Patty Duke – Sings Songs from Valley of the Dolls/Sings Folk Songs: Time to Move On
During the 1960s, actress Patty Duke exhibited one-of-a-kind screen presence encompassing highly emotional roles (a young Helen Keller in The Miracle Worker), happy-go-lucky and scholarly teenagers (twin cousins on The Patty Duke Show), and complex, dramatic adults (Neely O’Hara in Valley of the Dolls). Although her parallel singing career only resulted in a handful of commercial hits (most notably “Don’t Just Stand There” and “Say Something Funny”), it wasn’t for lack of enthusiasm.
The surprising reissue of two albums on one CD from her years with United Artists Records is a testament to her prowess at bringing characters to life behind the microphone just as expertly as she does on camera. While 1967’s rare Sings Songs from Valley of the Dolls finds her implementing soaring vengeance on “Learn to Live with Your Heartbreak” and sassy Broadway spunk on “Give a Little More.” the previously unreleased Sings Folk Songs allows her to employ contemplative storytelling (“The Cruel War”) and hearty vigor (“Blowin’ in the Wind”). All in all, it’s a fascinating exploration of rarely heard recordings fronted by a fully engaged vocalist who wears her heart on her sleeve.
Exposé – Playlist: The Very Best of Exposé
Since the subsequent sales feats established by powerhouse girl groups like Destiny’s Child and TLC, the game-changing trio of Exposé has been frequently overlooked in the history books. Although the group released a greatest-hits package during the mid-1990s, the eclectic dance-pop sirens are afforded a more thorough—and much deserved—collection via Playlist. Behind the Supremes, they’ve garnered the most consecutive Top 10 singles on the U.S. pop charts.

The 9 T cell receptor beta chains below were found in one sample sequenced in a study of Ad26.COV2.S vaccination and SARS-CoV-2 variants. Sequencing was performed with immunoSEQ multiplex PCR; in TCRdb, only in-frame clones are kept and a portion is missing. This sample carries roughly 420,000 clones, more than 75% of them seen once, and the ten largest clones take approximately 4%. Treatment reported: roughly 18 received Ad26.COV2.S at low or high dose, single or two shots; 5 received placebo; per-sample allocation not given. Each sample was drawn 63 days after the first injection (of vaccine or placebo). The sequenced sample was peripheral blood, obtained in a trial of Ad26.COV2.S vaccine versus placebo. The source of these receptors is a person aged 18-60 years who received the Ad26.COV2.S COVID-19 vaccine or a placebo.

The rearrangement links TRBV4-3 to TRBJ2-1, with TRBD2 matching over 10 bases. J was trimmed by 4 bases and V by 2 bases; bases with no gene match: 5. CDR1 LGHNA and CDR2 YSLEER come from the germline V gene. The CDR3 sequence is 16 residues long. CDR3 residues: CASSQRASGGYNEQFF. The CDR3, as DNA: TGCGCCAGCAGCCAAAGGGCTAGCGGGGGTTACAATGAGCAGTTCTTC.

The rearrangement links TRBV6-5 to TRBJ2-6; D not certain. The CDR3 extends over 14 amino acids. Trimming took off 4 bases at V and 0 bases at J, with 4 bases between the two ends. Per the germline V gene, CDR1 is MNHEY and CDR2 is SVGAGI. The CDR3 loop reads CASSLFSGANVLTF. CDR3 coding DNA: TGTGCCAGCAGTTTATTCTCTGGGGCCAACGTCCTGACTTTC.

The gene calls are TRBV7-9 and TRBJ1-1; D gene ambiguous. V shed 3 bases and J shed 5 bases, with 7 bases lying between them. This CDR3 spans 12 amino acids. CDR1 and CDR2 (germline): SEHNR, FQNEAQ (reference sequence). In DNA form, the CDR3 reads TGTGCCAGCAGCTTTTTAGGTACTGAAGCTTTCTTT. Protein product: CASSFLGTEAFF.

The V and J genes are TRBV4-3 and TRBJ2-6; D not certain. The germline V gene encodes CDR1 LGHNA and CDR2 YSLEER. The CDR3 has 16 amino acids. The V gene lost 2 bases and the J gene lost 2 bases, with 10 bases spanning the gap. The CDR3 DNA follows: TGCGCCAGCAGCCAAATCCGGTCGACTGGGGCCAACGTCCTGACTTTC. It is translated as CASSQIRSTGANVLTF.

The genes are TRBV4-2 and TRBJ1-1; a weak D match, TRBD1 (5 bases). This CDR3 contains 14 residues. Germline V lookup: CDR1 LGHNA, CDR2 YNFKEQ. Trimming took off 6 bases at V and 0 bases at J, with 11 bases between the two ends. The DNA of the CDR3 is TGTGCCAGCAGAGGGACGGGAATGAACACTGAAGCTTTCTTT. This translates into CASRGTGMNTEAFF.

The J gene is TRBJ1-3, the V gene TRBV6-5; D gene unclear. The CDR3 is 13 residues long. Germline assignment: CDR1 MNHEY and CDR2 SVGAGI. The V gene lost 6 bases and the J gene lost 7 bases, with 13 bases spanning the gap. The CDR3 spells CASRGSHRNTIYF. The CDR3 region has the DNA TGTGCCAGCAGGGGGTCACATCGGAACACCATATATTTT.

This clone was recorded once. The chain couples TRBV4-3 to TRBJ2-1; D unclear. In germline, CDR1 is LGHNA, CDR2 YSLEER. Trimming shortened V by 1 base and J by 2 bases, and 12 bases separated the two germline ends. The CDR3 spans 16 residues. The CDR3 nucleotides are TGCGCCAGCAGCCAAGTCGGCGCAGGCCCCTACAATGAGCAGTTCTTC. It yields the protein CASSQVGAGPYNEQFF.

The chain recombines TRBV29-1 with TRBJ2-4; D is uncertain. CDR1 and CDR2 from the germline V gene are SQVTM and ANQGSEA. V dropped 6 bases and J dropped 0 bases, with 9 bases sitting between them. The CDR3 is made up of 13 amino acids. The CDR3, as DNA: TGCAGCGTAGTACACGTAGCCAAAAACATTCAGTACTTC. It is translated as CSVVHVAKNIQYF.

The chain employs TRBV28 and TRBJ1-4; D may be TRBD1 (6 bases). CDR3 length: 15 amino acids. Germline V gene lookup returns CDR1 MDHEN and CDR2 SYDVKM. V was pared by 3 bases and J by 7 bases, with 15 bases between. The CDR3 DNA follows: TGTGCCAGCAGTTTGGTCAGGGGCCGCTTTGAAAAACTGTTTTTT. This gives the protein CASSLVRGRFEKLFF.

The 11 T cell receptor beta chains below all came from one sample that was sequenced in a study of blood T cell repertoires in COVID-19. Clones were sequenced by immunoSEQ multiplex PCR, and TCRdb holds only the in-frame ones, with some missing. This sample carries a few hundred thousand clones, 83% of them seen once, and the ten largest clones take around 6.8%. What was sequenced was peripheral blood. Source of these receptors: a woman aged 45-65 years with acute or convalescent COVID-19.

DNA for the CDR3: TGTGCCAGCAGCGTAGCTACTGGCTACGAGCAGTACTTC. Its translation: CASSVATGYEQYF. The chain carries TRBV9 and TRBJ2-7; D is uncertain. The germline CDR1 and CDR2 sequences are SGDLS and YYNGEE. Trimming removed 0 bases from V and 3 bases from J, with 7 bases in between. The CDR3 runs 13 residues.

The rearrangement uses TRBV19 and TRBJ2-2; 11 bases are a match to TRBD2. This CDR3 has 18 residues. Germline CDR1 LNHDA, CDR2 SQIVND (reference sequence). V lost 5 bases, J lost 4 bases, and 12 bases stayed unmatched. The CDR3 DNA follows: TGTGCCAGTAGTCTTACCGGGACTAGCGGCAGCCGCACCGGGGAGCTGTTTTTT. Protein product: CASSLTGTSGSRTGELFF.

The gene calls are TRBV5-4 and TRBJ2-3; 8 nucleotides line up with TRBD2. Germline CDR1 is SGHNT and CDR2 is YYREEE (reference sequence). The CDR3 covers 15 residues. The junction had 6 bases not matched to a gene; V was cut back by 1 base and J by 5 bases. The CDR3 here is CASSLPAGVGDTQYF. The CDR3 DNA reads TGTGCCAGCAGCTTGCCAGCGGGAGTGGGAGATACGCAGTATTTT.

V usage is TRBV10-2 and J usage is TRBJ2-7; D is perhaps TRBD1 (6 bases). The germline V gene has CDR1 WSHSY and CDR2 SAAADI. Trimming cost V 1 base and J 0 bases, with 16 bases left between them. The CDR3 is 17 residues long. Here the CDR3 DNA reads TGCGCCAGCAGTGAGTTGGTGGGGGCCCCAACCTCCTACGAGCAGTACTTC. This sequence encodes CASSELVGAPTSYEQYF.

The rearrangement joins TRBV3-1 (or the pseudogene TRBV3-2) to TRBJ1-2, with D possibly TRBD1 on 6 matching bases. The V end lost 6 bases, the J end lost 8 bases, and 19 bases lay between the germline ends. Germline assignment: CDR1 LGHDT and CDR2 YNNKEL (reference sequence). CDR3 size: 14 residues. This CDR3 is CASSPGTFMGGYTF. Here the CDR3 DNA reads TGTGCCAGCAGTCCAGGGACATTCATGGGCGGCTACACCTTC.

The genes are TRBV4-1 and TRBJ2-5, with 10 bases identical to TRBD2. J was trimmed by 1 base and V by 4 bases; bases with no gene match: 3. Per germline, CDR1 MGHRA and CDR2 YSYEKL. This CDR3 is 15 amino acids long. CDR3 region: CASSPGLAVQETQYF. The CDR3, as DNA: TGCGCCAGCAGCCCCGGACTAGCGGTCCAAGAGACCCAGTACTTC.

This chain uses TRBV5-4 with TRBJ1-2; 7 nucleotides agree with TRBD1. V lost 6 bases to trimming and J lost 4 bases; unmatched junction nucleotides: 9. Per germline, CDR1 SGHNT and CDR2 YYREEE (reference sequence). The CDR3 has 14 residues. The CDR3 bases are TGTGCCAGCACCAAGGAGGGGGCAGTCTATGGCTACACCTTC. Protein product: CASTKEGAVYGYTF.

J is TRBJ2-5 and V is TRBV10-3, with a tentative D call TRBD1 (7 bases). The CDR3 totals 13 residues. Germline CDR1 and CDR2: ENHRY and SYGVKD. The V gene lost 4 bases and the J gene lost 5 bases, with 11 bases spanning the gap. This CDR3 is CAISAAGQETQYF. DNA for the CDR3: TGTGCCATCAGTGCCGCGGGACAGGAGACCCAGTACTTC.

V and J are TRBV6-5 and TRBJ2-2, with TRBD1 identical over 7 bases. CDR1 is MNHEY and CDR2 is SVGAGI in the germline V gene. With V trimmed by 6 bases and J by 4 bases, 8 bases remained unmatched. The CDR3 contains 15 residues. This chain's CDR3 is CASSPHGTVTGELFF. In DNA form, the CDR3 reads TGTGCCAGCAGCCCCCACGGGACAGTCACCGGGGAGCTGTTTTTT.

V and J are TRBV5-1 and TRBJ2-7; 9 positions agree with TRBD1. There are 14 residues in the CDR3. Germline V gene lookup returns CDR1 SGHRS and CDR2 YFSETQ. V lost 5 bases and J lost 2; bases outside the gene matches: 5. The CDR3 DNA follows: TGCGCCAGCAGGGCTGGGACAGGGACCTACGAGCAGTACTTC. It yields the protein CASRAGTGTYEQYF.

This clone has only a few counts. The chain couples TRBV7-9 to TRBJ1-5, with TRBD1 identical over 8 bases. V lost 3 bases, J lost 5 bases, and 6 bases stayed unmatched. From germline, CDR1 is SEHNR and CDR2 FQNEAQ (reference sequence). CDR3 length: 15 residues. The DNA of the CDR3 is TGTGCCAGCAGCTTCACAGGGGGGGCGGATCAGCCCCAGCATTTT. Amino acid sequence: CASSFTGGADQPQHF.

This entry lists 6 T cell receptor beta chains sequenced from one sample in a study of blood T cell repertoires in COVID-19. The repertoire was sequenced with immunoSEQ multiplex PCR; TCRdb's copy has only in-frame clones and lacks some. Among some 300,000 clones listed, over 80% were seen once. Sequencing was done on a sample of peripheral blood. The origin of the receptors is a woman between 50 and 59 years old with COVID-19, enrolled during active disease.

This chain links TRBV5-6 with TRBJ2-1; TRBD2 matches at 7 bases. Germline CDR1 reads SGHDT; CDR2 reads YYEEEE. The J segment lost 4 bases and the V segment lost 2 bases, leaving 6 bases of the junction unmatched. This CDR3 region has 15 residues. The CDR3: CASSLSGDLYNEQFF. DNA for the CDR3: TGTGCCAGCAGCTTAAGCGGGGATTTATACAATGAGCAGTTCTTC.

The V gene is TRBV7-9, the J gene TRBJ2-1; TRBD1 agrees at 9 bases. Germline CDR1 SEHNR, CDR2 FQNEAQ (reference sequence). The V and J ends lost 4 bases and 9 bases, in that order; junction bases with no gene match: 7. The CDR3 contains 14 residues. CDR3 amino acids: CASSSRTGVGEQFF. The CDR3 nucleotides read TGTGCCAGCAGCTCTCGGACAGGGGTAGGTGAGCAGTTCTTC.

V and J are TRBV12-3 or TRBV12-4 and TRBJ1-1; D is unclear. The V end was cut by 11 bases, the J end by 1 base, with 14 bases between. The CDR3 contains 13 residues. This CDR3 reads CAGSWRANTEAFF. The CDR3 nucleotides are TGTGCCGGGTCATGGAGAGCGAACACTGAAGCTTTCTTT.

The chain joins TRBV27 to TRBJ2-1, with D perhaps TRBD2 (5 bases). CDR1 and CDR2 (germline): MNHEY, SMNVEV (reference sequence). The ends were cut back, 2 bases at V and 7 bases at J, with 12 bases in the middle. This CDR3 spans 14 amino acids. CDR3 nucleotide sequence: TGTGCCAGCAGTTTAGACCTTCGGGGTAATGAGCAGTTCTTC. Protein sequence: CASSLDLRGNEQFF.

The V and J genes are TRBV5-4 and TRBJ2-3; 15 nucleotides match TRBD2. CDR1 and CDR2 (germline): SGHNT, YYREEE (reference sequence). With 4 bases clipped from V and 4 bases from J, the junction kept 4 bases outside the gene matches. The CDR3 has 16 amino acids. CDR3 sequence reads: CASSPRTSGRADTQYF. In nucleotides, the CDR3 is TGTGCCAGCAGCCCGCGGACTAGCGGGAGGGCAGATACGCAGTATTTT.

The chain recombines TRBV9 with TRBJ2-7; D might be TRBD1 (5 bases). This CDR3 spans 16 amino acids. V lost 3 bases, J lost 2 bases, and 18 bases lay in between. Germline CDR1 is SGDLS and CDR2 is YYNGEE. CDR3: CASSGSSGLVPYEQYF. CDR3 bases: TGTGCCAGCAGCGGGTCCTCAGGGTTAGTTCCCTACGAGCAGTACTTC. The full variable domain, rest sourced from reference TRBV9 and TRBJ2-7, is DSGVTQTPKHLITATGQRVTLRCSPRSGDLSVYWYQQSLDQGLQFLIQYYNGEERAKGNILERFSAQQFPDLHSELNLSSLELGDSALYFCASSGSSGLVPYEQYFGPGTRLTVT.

Beginning with 1987’s highly kinetic “Come Go with Me,” “Point of No Return,” and “Let Me Be the One”—Lewis Martinee-produced numbers which introduced the Latin freestyle sound to mainstream radio listeners—and continuing on to a series of soft-rock-leaning ballads penned by Diane Warren (“I’ll Never Get over You (Getting over Me),” “As Long as I Can Dream,” and “Your Baby Never Looked Good in Blue”), this 14-track retrospective compactly packs popular 7″ edits of all the hits from their first three albums into a consistently enjoyable timeline. The longstanding, recently reunited line-up of Ann Curless, Gioia, and Jeanette Jurado are each standout lead vocalists, while early-’90s replacement Kelly Moneymaker added a distinctive harmonic element during her stay with the group. Whether you’re ready to jam and sing along to feel-good uptempo tracks, or in the mood to slow things down with sophisticated, adult-contemporary tunes, Exposé’s Playlist is an ideal soundtrack.
JLS – Goodbye: The Greatest Hits
Within four years and four albums, Britain’s second-placing act on the 2008 series of The X Factor garnered record sales of 10 million and won a slew of MOBO and BRIT awards. Although the fast pacing of their releases didn’t quite allow them to reach the vocal heights they seemed capable of, their string of 10 unforgettable Top 10 hits redefined the reach of post-Y2K boy bands. Not since the era of Backstreet Boys and N*Sync has such a group had JLS’s far-reaching impact, paving the way for a new generation of like-minded outfits like One Direction and The Wanted.
Goodbye was announced on the heels of the news of JLS’s intent to call it quits at the end of 2013. The resulting set is a near-perfect encapsulation of their wide-ranging appeal. Debut single “Beat Again” provides each member a solo atop an edgy dance-pop groove, while the anthemic “Everybody in Love” holds appeal for both starry-eyed teenagers and fans of sophisticated love songs, and the wickedly catchy “She Makes Me Wanna” dares any listener not to hum and jam along. Equally noteworthy are the more recent “Proud” and “Hottest Girl in the World,” two markedly different hits displaying the guys’ musical maturation. It’s a highly entertaining listen from beginning to end.